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Booker v. Gleckler

United States District Court, S.D. Illinois

January 18, 2018

WILLIE J. BOOKER, Plaintiff/Appellant,
v.
BRYAN GLECKLER, et al., Defendants/Appellees.

         Appeal No. 17-3637

          MEMORANDUM AND ORDER

         This matter is before the Court on Plaintiff Willie J. Booker's Motion for Leave to Appeal in forma pauperis (“IFP”) (Doc. 130).[1] Plaintiff, an inmate incarcerated in the Illinois Department of Corrections, filed the underlying action pursuant to 42 U.S.C. § 1983, alleging constitutional and statutory violations, including a “failure to protect” claim. (Docs. 1, 4). Plaintiff also alleged that he was in imminent danger of serious physical injury. (Id.). The Court issued an Order dismissing the case with prejudice for failure to prosecute and failure to obey the Court's Order regarding payment of filing fees (Doc. 123). Plaintiff filed a Notice of Appeal (Doc. 125) of the dismissal and a prior Order revoking his IFP status (Doc. 114). He now seeks to appeal IFP.

         Legal Standard

         A federal court may permit a party to proceed on appeal without full pre-payment of fees provided the party is indigent and the appeal is taken in good faith. 28 U.S.C. § 1915(a)(1) & (3); Fed. R. App. P. 24(a)(3)(A). A frivolous appeal cannot be made in good faith. Lee v. Clinton, 209 F.3d 1025, 1026-27 (7th Cir. 2000). The test for determining if an appeal is in good faith and not frivolous is whether any of the legal points are reasonably arguable on their merits. Neitzke v. Williams, 490 U.S. 319, 325 (1989) (citing Anders v. California, 386 U.S. 738 (1967)); and Walker v. O'Brien, 216 F.3d 626, 632 (7th Cir. 2000). A court's discretion in granting or denying IFP status is further limited by the “three strikes rule.” In other words, prisoner litigant may not “appeal a judgment in a civil action or proceeding under this section if the prisoner has, on 3 or more prior occasions, while incarcerated or detained in any facility, brought an action or appeal in a court of the United States that was dismissed on the grounds that it is frivolous, malicious, or fails to state a claim upon which relief may be granted, unless the prisoner is under imminent danger of serious physical injury.” 28 U.S.C. § 1915(g).

         Discussion

         The issue here, with respect to both the underlying case and IFP status on appeal, is the “imminent danger of serious physical harm” exception to the three-strikes rule as there is no dispute that Plaintiff has three strikes against him. See Booker v. City of Rockford, No. 03-cv-50066 (N.D. Ill., dismissed March 27, 2003); Booker v. Mitchell, No. 10-cv-0312 (S.D. Ill., dismissed November 5, 2010); Booker v. O'Conner, No. 15-cv-50052 (N.D. Ill., dismissed April 14, 2015). Plaintiff was originally granted IFP status upon preliminary review of his Complaint. (Doc. 18). Defendants subsequently filed a motion to revoke Plaintiff's IFP status and Magistrate Judge Reona M. Daly held an hearing to determine whether the imminent danger exception applied. (Docs. 70, 102). Judge Daly issued a Report and Recommendation in which she found that Plaintiff's claims of imminent danger were not credible. (Doc. 108).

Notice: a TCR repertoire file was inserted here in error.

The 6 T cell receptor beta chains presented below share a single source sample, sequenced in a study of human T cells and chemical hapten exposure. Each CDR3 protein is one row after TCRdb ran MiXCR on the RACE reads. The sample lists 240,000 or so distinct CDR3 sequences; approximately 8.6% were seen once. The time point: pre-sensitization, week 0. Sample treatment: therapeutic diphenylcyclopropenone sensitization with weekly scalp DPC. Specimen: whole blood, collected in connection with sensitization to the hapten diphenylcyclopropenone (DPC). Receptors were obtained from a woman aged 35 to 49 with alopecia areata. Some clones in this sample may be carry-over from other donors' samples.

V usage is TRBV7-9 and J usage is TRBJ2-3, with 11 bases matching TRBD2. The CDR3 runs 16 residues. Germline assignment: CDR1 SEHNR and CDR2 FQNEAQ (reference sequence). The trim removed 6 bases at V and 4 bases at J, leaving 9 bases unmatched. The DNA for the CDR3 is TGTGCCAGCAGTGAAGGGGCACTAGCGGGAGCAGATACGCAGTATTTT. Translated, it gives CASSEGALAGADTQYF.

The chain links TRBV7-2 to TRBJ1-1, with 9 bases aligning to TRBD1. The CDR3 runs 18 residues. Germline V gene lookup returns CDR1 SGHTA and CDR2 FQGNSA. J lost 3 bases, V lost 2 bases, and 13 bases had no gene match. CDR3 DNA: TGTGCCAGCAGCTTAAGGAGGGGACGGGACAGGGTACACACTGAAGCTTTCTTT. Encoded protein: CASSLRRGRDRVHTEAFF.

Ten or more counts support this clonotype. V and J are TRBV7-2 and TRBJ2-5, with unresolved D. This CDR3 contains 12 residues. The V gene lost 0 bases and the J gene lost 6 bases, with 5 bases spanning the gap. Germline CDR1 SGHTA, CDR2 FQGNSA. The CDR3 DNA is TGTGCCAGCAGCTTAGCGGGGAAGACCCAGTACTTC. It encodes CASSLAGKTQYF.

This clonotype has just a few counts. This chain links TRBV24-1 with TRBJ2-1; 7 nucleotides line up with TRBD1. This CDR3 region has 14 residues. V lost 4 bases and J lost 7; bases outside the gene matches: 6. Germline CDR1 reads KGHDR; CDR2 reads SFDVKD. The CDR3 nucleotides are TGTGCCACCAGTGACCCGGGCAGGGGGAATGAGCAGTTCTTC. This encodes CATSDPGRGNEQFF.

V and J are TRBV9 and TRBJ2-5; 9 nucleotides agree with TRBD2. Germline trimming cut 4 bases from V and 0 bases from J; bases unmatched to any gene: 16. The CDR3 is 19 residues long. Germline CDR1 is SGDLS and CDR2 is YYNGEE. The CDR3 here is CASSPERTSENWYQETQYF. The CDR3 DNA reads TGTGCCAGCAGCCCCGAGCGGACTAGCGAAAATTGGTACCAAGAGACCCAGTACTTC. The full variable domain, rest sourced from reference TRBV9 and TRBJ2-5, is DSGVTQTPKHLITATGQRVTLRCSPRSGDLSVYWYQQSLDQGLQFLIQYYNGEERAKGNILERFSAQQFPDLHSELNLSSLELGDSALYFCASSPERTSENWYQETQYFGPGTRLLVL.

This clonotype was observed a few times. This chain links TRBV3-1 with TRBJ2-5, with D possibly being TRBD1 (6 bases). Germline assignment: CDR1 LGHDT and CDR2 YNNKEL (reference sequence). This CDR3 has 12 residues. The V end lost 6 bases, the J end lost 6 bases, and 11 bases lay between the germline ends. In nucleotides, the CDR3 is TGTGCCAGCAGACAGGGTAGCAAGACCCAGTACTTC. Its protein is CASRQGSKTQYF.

This Court adopted Judge Daly's findings and entered an Order revoking Plaintiff's IFP status on August 4, 2017. (Doc. 114). Plaintiff was advised that he had 60 days from the date of the Order to pay the full filing fee or the case would be dismissed with prejudice. (Id.). Payment was therefore due on October 3, 2017. As no filing fee was received from Plaintiff by the due date, the Court issued an Order for Plaintiff to show cause why the case should not be dismissed. (Doc. 120). Plaintiff's response was not adequate. He essentially reasserted the previously rejected claims, and the case was therefore dismissed for failure to prosecute and failure to obey the Court's order regarding payment of the filing fee.

         On appeal, Plaintiff seeks IFP status and again asserts that the three-strikes rule should not apply because he is in imminent danger of physical harm. The vast majority of Plaintiff's 19-page motion is a detailed repetition of the assertions and allegations previously made and rejected by the Magistrate Judge and this Court.

         Plaintiff's motion fails to qualify him for relief from the three-strikes rule, and fails to meet the broader standard of non-frivolity. Plaintiff's representations regarding imminent harm are no more credible than they were when he made them to Judge Daly. The Court therefore finds that his appeal proceeding is not entitled to exemption from the three-strikes rule.

         Further, Plaintiff's appeal is frivolous. Plaintiff offers no new or compelling arguments in his Notice of Appeal or any other appellate filing thus far. His Notice of Appeal merely states that he is appealing the Court's Order dismissing the case and the Order revoking his IFP status. He provides no specific explanation as to how the Court allegedly erred. Nor does he assert any error in the Court's Order dismissing the case for failure to pay the filing fee, other than that his IFP status should not have been revoked in the first place.

         Because Plaintiff asserts no legal points that are reasonably arguable on their merits, his appeal is both frivolous and barred by the three-strikes rule. Accordingly, Plaintiff's Motion for Leave to Appeal in forma pauperis (Doc. 130) is DENIED.

         IT IS SO ORDERED.

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